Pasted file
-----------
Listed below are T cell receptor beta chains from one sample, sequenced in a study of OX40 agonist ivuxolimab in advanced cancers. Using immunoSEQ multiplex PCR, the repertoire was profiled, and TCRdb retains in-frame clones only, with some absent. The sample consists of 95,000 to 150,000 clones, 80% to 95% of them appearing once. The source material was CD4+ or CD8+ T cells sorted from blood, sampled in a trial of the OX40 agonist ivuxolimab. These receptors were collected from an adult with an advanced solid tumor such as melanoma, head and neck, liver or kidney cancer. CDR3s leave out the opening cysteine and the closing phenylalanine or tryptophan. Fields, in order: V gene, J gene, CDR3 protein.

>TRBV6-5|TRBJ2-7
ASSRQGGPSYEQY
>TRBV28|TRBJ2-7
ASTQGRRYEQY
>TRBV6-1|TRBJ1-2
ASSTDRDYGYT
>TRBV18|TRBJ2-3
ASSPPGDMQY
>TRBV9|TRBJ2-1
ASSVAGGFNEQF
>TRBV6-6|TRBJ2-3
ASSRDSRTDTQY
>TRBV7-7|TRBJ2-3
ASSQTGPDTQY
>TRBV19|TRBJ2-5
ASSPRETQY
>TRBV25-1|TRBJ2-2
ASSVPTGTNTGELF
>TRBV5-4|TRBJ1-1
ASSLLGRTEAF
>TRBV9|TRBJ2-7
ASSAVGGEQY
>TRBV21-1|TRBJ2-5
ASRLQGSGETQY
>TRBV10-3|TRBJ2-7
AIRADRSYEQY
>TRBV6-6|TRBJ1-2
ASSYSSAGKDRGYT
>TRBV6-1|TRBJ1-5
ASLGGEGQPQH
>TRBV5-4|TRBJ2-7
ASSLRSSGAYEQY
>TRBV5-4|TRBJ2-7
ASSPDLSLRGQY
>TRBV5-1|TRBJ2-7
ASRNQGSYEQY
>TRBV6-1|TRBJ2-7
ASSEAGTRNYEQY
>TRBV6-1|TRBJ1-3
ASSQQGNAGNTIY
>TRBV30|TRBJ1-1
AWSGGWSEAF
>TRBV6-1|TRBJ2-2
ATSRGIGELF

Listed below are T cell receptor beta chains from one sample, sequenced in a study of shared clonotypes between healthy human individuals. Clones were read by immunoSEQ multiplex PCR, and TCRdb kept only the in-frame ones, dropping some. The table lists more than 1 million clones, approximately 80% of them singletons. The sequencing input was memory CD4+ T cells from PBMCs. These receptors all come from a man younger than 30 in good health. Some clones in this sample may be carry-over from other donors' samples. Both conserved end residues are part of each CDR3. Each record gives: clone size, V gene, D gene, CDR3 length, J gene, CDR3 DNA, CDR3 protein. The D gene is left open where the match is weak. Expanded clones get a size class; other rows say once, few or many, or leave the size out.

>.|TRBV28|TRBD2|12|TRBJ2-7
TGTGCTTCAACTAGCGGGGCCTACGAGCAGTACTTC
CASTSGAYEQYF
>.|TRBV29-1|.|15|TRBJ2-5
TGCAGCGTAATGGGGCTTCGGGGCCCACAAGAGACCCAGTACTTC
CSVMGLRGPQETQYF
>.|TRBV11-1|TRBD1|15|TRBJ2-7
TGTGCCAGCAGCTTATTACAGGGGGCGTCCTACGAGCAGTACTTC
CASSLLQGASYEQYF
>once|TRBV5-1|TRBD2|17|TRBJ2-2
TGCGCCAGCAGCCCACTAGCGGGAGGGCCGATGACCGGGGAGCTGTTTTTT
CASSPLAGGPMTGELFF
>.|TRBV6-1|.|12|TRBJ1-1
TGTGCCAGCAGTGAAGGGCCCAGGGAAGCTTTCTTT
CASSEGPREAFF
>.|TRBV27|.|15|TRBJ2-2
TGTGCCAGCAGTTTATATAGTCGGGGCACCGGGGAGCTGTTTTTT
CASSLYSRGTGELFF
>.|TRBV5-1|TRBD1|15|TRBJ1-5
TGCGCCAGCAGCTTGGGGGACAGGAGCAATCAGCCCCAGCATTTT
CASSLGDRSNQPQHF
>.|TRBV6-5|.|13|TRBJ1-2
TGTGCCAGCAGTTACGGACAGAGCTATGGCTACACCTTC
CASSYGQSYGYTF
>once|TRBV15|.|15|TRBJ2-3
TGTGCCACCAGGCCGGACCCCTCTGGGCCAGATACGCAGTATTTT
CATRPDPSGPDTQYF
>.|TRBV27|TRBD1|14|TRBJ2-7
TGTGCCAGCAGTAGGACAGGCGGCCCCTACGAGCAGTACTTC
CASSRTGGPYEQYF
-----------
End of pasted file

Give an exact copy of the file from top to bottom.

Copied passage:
Listed below are T cell receptor beta chains from one sample, sequenced in a study of OX40 agonist ivuxolimab in advanced cancers. Using immunoSEQ multiplex PCR, the repertoire was profiled, and TCRdb retains in-frame clones only, with some absent. The sample consists of 95,000 to 150,000 clones, 80% to 95% of them appearing once. The source material was CD4+ or CD8+ T cells sorted from blood, sampled in a trial of the OX40 agonist ivuxolimab. These receptors were collected from an adult with an advanced solid tumor such as melanoma, head and neck, liver or kidney cancer. CDR3s leave out the opening cysteine and the closing phenylalanine or tryptophan. Fields, in order: V gene, J gene, CDR3 protein.

>TRBV6-5|TRBJ2-7
ASSRQGGPSYEQY
>TRBV28|TRBJ2-7
ASTQGRRYEQY
>TRBV6-1|TRBJ1-2
ASSTDRDYGYT
>TRBV18|TRBJ2-3
ASSPPGDMQY
>TRBV9|TRBJ2-1
ASSVAGGFNEQF
>TRBV6-6|TRBJ2-3
ASSRDSRTDTQY
>TRBV7-7|TRBJ2-3
ASSQTGPDTQY
>TRBV19|TRBJ2-5
ASSPRETQY
>TRBV25-1|TRBJ2-2
ASSVPTGTNTGELF
>TRBV5-4|TRBJ1-1
ASSLLGRTEAF
>TRBV9|TRBJ2-7
ASSAVGGEQY
>TRBV21-1|TRBJ2-5
ASRLQGSGETQY
>TRBV10-3|TRBJ2-7
AIRADRSYEQY
>TRBV6-6|TRBJ1-2
ASSYSSAGKDRGYT
>TRBV6-1|TRBJ1-5
ASLGGEGQPQH
>TRBV5-4|TRBJ2-7
ASSLRSSGAYEQY
>TRBV5-4|TRBJ2-7
ASSPDLSLRGQY
>TRBV5-1|TRBJ2-7
ASRNQGSYEQY
>TRBV6-1|TRBJ2-7
ASSEAGTRNYEQY
>TRBV6-1|TRBJ1-3
ASSQQGNAGNTIY
>TRBV30|TRBJ1-1
AWSGGWSEAF
>TRBV6-1|TRBJ2-2
ATSRGIGELF

Listed below are T cell receptor beta chains from one sample, sequenced in a study of shared clonotypes between healthy human individuals. Clones were read by immunoSEQ multiplex PCR, and TCRdb kept only the in-frame ones, dropping some. The table lists more than 1 million clones, approximately 80% of them singletons. The sequencing input was memory CD4+ T cells from PBMCs. These receptors all come from a man younger than 30 in good health. Some clones in this sample may be carry-over from other donors' samples. Both conserved end residues are part of each CDR3. Each record gives: clone size, V gene, D gene, CDR3 length, J gene, CDR3 DNA, CDR3 protein. The D gene is left open where the match is weak. Expanded clones get a size class; other rows say once, few or many, or leave the size out.

>.|TRBV28|TRBD2|12|TRBJ2-7
TGTGCTTCAACTAGCGGGGCCTACGAGCAGTACTTC
CASTSGAYEQYF
>.|TRBV29-1|.|15|TRBJ2-5
TGCAGCGTAATGGGGCTTCGGGGCCCACAAGAGACCCAGTACTTC
CSVMGLRGPQETQYF
>.|TRBV11-1|TRBD1|15|TRBJ2-7
TGTGCCAGCAGCTTATTACAGGGGGCGTCCTACGAGCAGTACTTC
CASSLLQGASYEQYF
>once|TRBV5-1|TRBD2|17|TRBJ2-2
TGCGCCAGCAGCCCACTAGCGGGAGGGCCGATGACCGGGGAGCTGTTTTTT
CASSPLAGGPMTGELFF
>.|TRBV6-1|.|12|TRBJ1-1
TGTGCCAGCAGTGAAGGGCCCAGGGAAGCTTTCTTT
CASSEGPREAFF
>.|TRBV27|.|15|TRBJ2-2
TGTGCCAGCAGTTTATATAGTCGGGGCACCGGGGAGCTGTTTTTT
CASSLYSRGTGELFF
>.|TRBV5-1|TRBD1|15|TRBJ1-5
TGCGCCAGCAGCTTGGGGGACAGGAGCAATCAGCCCCAGCATTTT
CASSLGDRSNQPQHF
>.|TRBV6-5|.|13|TRBJ1-2
TGTGCCAGCAGTTACGGACAGAGCTATGGCTACACCTTC
CASSYGQSYGYTF
>once|TRBV15|.|15|TRBJ2-3
TGTGCCACCAGGCCGGACCCCTCTGGGCCAGATACGCAGTATTTT
CATRPDPSGPDTQYF
>.|TRBV27|TRBD1|14|TRBJ2-7
TGTGCCAGCAGTAGGACAGGCGGCCCCTACGAGCAGTACTTC
CASSRTGGPYEQYF